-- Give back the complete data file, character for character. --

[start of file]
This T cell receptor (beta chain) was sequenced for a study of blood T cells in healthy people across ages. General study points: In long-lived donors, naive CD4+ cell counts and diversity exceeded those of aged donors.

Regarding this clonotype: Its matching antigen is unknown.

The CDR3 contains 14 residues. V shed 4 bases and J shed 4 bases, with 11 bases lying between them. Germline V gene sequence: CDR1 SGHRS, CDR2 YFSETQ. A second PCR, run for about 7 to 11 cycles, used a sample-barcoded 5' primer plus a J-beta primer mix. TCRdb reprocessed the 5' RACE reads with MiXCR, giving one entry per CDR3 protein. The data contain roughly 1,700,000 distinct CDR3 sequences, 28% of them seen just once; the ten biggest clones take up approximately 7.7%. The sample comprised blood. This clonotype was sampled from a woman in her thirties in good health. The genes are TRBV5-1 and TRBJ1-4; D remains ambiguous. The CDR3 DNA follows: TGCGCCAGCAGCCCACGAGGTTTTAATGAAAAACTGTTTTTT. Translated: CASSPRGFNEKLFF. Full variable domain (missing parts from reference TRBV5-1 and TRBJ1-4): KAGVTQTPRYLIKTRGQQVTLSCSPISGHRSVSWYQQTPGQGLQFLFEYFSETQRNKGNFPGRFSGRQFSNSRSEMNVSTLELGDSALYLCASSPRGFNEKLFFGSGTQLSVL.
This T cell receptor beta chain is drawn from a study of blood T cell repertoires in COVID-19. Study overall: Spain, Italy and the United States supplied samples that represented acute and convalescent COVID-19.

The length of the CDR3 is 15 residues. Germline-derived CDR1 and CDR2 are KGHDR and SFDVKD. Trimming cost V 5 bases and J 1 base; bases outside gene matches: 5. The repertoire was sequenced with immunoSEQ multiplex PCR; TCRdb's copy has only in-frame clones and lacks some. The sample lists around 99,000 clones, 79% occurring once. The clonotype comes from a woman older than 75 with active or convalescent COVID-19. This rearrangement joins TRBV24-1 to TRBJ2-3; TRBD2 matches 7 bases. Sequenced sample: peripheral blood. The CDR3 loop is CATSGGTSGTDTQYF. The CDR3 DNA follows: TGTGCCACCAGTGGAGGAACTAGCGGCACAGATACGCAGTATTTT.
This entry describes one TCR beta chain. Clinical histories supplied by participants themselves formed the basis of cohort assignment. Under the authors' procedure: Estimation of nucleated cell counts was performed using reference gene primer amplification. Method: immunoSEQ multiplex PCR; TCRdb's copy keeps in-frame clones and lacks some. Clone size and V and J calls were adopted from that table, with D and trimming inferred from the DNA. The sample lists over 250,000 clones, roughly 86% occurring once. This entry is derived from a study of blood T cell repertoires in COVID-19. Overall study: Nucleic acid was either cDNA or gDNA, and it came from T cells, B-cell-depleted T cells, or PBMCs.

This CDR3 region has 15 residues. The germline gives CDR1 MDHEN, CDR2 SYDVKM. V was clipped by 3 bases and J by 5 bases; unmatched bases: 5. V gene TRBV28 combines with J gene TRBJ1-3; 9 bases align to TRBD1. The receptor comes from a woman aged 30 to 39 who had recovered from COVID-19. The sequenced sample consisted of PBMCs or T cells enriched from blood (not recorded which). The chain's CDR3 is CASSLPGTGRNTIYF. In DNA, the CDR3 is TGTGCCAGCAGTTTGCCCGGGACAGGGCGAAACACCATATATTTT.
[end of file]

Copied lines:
This T cell receptor (beta chain) was sequenced for a study of blood T cells in healthy people across ages. General study points: In long-lived donors, naive CD4+ cell counts and diversity exceeded those of aged donors.

Regarding this clonotype: Its matching antigen is unknown.

The CDR3 contains 14 residues. V shed 4 bases and J shed 4 bases, with 11 bases lying between them. Germline V gene sequence: CDR1 SGHRS, CDR2 YFSETQ. A second PCR, run for about 7 to 11 cycles, used a sample-barcoded 5' primer plus a J-beta primer mix. TCRdb reprocessed the 5' RACE reads with MiXCR, giving one entry per CDR3 protein. The data contain roughly 1,700,000 distinct CDR3 sequences, 28% of them seen just once; the ten biggest clones take up approximately 7.7%. The sample comprised blood. This clonotype was sampled from a woman in her thirties in good health. The genes are TRBV5-1 and TRBJ1-4; D remains ambiguous. The CDR3 DNA follows: TGCGCCAGCAGCCCACGAGGTTTTAATGAAAAACTGTTTTTT. Translated: CASSPRGFNEKLFF. Full variable domain (missing parts from reference TRBV5-1 and TRBJ1-4): KAGVTQTPRYLIKTRGQQVTLSCSPISGHRSVSWYQQTPGQGLQFLFEYFSETQRNKGNFPGRFSGRQFSNSRSEMNVSTLELGDSALYLCASSPRGFNEKLFFGSGTQLSVL.
This T cell receptor beta chain is drawn from a study of blood T cell repertoires in COVID-19. Study overall: Spain, Italy and the United States supplied samples that represented acute and convalescent COVID-19.

The length of the CDR3 is 15 residues. Germline-derived CDR1 and CDR2 are KGHDR and SFDVKD. Trimming cost V 5 bases and J 1 base; bases outside gene matches: 5. The repertoire was sequenced with immunoSEQ multiplex PCR; TCRdb's copy has only in-frame clones and lacks some. The sample lists around 99,000 clones, 79% occurring once. The clonotype comes from a woman older than 75 with active or convalescent COVID-19. This rearrangement joins TRBV24-1 to TRBJ2-3; TRBD2 matches 7 bases. Sequenced sample: peripheral blood. The CDR3 loop is CATSGGTSGTDTQYF. The CDR3 DNA follows: TGTGCCACCAGTGGAGGAACTAGCGGCACAGATACGCAGTATTTT.
This entry describes one TCR beta chain. Clinical histories supplied by participants themselves formed the basis of cohort assignment. Under the authors' procedure: Estimation of nucleated cell counts was performed using reference gene primer amplification. Method: immunoSEQ multiplex PCR; TCRdb's copy keeps in-frame clones and lacks some. Clone size and V and J calls were adopted from that table, with D and trimming inferred from the DNA. The sample lists over 250,000 clones, roughly 86% occurring once. This entry is derived from a study of blood T cell repertoires in COVID-19. Overall study: Nucleic acid was either cDNA or gDNA, and it came from T cells, B-cell-depleted T cells, or PBMCs.

This CDR3 region has 15 residues. The germline gives CDR1 MDHEN, CDR2 SYDVKM. V was clipped by 3 bases and J by 5 bases; unmatched bases: 5. V gene TRBV28 combines with J gene TRBJ1-3; 9 bases align to TRBD1. The receptor comes from a woman aged 30 to 39 who had recovered from COVID-19. The sequenced sample consisted of PBMCs or T cells enriched from blood (not recorded which). The chain's CDR3 is CASSLPGTGRNTIYF. In DNA, the CDR3 is TGTGCCAGCAGTTTGCCCGGGACAGGGCGAAACACCATATATTTT.